Squawkin Crowd Messenger began as a developer-driven software project. The alpha version was developed very rapidly with an emphasis on functionality and technology over the design of the interface and experience. While there is nothing inherently wrong with this approach, it put our developers in the position of having to make numerous design decisions as they encountered questions in the process of coding. Most often the agenda driving these decisions was expediency rather than a larger context of The Product. This ethos carried over into the beta phase of development. When I joined the development team, I made it one of my primary goals to reduce the design debt that had accumulated in the product. One area that needed attention was the lack of consistency in the visual design of the interface.
Beginning with iOS, I worked closely with our developers to refine the product element-by-element, list-by-list, icon-by-icon. Wherever I could I used Apple's iOS Human Interface Guidelines as the standard. I defined consistent styles not covered by Apple and began to capture them in a dedicated page in my Sketch document.  This page coalesced into the beginning of the style guide.

The Incoming view featured below is equivalent to an inbox and is the most viewed screen in the app. I'll walk you through refinements we made to the UI in this view over time. Once we had a style guide in place, the same changes were reflected throughout the app. I've also included revisions to the group profile view as an example.
Screenshots of the Group Profile in alpha, beta, and the production build after creating the style guide.
Styling and Interaction
While we were making refinements to the layout and styling of the app, we were also refining flows and crafting better interactions. Below I've included an animation of a clickable prototype I created using Sketch and Flinto in February 2015. It demonstrates revamped search using standard elements, such as the segmented control, as well as style changes including consistent typography in our lists and use of orange as an accent color. In addition to standardizing the visual design, we also made search dynamic and allowed people to access any of their connections, or find new friends, without having to click through the Navigation Drawer.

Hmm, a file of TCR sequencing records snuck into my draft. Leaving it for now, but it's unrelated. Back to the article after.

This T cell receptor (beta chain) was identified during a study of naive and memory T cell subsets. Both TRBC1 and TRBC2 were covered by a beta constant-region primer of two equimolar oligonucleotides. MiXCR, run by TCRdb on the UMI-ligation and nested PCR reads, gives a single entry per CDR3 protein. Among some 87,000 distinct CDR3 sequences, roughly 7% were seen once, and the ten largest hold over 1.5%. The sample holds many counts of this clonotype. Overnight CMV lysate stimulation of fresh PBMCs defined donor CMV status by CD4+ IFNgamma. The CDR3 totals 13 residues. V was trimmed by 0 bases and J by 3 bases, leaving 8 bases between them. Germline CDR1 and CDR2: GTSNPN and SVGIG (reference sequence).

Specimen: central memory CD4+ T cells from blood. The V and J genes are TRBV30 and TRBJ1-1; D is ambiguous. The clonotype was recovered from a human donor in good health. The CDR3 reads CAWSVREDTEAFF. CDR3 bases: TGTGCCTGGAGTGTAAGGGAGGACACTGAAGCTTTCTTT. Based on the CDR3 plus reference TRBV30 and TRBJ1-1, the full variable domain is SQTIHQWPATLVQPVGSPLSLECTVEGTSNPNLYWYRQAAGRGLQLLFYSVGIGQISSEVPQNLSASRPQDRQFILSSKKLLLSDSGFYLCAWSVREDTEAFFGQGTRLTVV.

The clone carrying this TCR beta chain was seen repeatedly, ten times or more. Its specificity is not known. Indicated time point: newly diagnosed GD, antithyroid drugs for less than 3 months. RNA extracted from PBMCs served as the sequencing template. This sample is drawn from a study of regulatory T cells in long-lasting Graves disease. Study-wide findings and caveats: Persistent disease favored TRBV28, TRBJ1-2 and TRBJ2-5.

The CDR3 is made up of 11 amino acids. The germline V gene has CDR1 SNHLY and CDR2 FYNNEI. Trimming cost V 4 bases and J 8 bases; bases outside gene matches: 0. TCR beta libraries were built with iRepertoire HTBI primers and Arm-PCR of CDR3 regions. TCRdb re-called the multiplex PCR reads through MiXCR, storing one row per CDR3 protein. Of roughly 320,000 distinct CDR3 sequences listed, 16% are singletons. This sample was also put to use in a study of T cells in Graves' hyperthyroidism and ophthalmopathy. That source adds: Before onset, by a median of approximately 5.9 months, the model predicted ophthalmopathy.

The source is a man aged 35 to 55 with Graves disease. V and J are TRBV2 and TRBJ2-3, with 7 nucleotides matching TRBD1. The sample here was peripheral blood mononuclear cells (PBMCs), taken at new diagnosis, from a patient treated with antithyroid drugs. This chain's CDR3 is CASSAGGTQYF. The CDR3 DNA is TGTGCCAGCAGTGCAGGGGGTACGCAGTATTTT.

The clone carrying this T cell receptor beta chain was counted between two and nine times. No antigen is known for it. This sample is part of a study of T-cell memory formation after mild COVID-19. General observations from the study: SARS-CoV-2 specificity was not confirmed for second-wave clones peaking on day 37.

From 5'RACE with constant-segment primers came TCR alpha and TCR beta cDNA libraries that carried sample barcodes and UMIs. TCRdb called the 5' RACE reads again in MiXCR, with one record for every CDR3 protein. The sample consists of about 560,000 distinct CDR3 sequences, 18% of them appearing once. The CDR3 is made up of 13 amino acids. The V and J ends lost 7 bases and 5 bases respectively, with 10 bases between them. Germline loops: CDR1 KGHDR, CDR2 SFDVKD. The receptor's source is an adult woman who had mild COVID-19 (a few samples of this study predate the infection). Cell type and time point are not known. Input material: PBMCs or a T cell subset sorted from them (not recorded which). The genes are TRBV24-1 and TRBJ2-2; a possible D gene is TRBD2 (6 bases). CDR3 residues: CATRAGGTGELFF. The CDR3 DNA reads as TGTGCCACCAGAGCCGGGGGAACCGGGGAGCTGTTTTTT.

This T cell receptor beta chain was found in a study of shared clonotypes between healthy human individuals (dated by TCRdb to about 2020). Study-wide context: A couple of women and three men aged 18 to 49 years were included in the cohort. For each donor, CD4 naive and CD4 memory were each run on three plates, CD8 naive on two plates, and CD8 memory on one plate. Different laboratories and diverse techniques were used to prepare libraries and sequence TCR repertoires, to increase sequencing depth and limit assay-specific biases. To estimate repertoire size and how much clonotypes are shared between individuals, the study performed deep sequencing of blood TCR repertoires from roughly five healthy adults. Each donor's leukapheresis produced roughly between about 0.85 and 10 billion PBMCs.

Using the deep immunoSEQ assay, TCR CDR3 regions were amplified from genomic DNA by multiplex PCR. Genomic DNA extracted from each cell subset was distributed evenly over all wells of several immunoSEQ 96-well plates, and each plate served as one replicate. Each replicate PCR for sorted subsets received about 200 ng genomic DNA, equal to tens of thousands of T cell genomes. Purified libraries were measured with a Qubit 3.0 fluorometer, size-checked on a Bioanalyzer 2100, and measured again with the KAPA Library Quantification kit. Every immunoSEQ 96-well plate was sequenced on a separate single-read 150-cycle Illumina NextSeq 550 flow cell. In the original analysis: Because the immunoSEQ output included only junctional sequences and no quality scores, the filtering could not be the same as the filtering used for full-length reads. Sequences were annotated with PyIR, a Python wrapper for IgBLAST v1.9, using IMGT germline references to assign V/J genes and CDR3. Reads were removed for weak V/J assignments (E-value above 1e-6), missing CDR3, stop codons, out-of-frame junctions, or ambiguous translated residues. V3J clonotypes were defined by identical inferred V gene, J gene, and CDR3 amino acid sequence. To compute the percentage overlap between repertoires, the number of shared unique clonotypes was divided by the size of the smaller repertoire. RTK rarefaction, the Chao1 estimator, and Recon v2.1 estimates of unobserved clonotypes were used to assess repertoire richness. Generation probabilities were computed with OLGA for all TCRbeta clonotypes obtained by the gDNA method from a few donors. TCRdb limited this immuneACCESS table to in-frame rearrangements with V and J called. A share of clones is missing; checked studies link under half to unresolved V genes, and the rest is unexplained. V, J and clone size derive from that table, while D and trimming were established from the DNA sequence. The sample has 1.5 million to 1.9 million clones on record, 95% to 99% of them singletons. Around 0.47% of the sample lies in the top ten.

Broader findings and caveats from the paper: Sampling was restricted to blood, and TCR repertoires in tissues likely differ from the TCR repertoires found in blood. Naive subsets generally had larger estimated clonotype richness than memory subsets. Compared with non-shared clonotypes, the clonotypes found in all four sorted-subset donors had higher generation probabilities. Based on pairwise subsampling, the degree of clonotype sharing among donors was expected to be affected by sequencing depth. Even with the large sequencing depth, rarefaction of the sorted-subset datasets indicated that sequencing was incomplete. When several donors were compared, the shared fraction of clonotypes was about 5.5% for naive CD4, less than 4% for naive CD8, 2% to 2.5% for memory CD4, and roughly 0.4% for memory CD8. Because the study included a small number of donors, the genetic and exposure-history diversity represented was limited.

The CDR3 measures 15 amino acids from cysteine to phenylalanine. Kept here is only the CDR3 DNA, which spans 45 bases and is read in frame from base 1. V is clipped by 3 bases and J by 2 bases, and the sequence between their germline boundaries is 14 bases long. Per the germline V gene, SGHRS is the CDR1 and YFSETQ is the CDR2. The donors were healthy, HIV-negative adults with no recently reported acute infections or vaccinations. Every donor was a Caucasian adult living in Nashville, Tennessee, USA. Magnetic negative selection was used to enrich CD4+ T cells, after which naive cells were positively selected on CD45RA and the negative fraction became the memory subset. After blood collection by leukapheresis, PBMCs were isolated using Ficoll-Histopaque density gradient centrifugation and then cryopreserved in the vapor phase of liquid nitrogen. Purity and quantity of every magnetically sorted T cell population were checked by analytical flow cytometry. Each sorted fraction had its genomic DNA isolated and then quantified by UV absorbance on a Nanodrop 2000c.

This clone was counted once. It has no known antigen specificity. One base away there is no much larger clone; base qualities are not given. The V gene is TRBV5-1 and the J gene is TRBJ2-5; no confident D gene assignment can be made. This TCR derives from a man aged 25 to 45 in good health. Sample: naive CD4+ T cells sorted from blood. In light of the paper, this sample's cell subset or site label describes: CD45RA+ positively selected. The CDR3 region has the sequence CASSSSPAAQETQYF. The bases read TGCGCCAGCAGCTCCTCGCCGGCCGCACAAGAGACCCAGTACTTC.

The Complete Style Guide
Once I defined all graphics in the style guide, I generated assets at 1x, 2x, and 3x to ensure a high quality appearance on all Apple devices. The developer and I created a Git repository to maintain image assets going forward. Rather than sending updated files via email or sharing on disk, I simply updated source and any updates to assets were included in the next build.

While the Android product had different issues, I advocated we use Google's Material Design framework to achieve visual consistency on this platform. Combined with the updated styling on iOS, we would achieve greater uniformity and stronger branding in the product as a whole by achieving consistency across both platforms. See the proposed UI updates for Squawkin on Android in this project: Android Material Design UI.
Improved development speed and efficiency. Creating a style guide allowed the developers and I to integrate new features much more rapidly and efficiently. Not only did we improved visual consistency in the app, we began using a consistent approach to developing it. This meant fewer questions from developers in the process of coding new features, eliminated the need for me to generate elaborate spec documents, improved accuracy of new UI elements, and reduced the QA we had to do before releasing a build. 
Improved customer trust. When Squawkin launched, the visual design issues were significant enough to get in the way of enjoying the product. In many ways, design communicates a tone for the app. Ideally, the design fosters trust, viability, and credibility of the product. The design of the app became a non-factor, meaning the craftsmanship was at a level where it did not hinder the experience. Had we continued evolving the product, "delight" would have been the next goal. While improving the visual design of the app helped with some aspects of usability, it didn't, of course, improve the product's market fit or larger user experience issues. 
When possible, begin early. Creating a style guide late in the product's life taught me that one should be started, even in a rudimentary form, early in the development process and it should be expanded and iterated upon alongside the evolution of the product. This point seems like a no-brainer, but experiencing it first hand crystallized the importance of introducing design early. 
Back to Top